Conscious Conversations

disability column logo
disability column logo
- Advertisement -

Disability, sexuality and parenthood – challenging stereotypes and fostering inclusivity

In the realm of discussions about disability, there are often taboo subjects that remain largely unaddressed.

One such topic is the intersection of disability, sexuality and parenthood. Conversations surrounding disability and sexuality have historically been fraught with stigma and discomfort.

“Disability and sex are seldom mentioned in the same sentence. As a disabled person, you can often be viewed as asexual and completely left out of the conversation when it comes to sex and intimacy.” (“In 2021, sex and disability are still taboo. What are we so afraid of?” 2021)

Societies have struggled to recognise the sexual agency and desires of individuals with disabilities, often relegating them to asexual beings devoid of romantic or sexual needs. However, such narratives are both outdated and harmful. 

Individuals with disabilities, including those with spinal cord injuries, have the same fundamental rights to intimacy, relationships, and sexual fulfilment as anyone else. Acknowledging and respecting these rights is an essential step towards fostering a more inclusive and understanding society.

“Spinal cord injury (SCI) is a life-altering event often accompanied by a host of anxiety-provoking questions and concerns in the minds of affected individuals. Questions regarding the ability to resume sexual activity, partner’s satisfaction as well as the ability to have biological children are just a few of the unknowns facing patients following the devastating reality that is SCI.

“As a result of advances in SCI research over the last few decades, providers now have the knowledge and tools to address many of these concerns in an evidence-based and patient-centred approach.

“SCI can impair multiple components involved in sexual function, including libido, achieving and maintaining an erection, ejaculation, and orgasm. Many safe and effective fertility treatments are available to couples affected by SCI. “(National Library of Medicine, 2022)

Stereotypes and misconceptions often overshadow discussions about parenthood within the context of disability. There is a pervasive belief that individuals with disabilities are inherently unfit or incapable of being parents, a notion that disregards their autonomy and agency.

Contrary to these stereotypes, many people with disabilities lead fulfilling and nurturing family lives. However, accessing resources and support systems tailored to their unique needs can be challenging, perpetuating the misconception that parenthood is inaccessible to them. 

Advancements in reproductive medicine and assistive technologies have opened up new possibilities for individuals with disabilities who wish to have children.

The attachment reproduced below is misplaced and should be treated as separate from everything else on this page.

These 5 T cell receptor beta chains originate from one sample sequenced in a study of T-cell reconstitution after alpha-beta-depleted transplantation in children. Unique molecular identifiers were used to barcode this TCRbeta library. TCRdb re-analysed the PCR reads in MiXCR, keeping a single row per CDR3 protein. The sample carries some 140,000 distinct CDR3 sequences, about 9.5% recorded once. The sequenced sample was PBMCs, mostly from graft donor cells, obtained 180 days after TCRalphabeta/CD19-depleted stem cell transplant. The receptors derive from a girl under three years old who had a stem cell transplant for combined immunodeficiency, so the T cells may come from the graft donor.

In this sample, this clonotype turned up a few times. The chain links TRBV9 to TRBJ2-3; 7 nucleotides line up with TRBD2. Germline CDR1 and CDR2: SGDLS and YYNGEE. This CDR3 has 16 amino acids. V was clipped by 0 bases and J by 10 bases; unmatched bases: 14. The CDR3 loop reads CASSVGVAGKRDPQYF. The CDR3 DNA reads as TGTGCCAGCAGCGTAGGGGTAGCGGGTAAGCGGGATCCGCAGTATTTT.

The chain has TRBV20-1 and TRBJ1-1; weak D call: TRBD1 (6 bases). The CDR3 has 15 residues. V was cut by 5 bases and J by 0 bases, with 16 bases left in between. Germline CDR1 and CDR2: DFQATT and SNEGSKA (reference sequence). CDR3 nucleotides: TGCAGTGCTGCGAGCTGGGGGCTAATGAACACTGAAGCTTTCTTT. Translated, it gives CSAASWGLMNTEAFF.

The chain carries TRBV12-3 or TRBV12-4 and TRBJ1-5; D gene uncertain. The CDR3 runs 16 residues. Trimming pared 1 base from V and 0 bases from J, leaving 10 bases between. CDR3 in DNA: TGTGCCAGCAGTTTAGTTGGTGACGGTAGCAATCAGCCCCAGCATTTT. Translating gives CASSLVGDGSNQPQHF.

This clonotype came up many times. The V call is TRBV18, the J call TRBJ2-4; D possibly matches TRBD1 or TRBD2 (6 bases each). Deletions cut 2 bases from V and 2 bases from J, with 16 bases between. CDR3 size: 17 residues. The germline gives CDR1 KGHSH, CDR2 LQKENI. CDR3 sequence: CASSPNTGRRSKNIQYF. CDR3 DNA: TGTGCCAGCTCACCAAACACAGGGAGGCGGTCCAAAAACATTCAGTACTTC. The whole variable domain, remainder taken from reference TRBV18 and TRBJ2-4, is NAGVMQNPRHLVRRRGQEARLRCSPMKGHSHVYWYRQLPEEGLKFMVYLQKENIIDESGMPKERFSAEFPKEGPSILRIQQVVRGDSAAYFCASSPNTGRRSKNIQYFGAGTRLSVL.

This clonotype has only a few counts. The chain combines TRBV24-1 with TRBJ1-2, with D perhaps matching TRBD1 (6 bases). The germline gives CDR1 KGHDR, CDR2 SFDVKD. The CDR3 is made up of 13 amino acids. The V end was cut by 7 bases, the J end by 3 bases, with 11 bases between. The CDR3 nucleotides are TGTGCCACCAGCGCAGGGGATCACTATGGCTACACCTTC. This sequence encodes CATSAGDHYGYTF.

“In helping people to have the children they desire, assisted reproductive technology (ART) challenges conventional definitions and understandings of what constitutes a family. The nuclear family is still often considered as an entity defined only by biological ties, even though living arrangements with children (families) have become increasingly diverse in recent decades, with unmarried families, adoptive and stepfamilies, and families with same-sex parents becoming more and more common.

“ART adds to this growing complexity by providing treatments, to single people and gay and lesbian couples as well as to heterosexual couples to whom the conventional definition of infertility applies.” (“Families formed through assisted reproductive technology: Causes, experiences, and consequences in an international context,” 2022)

To foster greater understanding and inclusivity, it is imperative to engage in conscious conversations about disability, sexuality and parenthood. By challenging stereotypes, dispelling myths, and amplifying the voices of individuals with disabilities, we can create a more inclusive society where everyone is empowered to pursue fulfilling relationships and family lives, regardless of ability.

As we continue to advocate for greater awareness and support for individuals with disabilities, let us remember that disability does not diminish one’s capacity for love, intimacy or parenthood. Through open dialogue and genuine empathy, we can break down barriers and create a world where all individuals are celebrated and supported in their pursuit of happiness and fulfilment.

Social media has been a powerful tool for sharing experiences and challenges surrounding disability, sexuality and parenthood. With more and more individuals with disabilities showcasing how awesome they are, it may take years to break down some of the barriers and change stereotypes. However, individuals with disabilities and these topics will not be taboo in the future.

Discover unique families and individuals by following them on social media:


To foster greater inclusivity, it’s essential to challenge stereotypes and amplify the voices of individuals with disabilities. Advancements in reproductive medicine and assistive technologies offer new possibilities for individuals with disabilities who wish to have children, challenging conventional definitions of family and infertility. 

It’s crucial to recognise that people with disabilities have the same rights to intimacy, relationships, and sexual fulfilment as anyone else.

- Advertisement -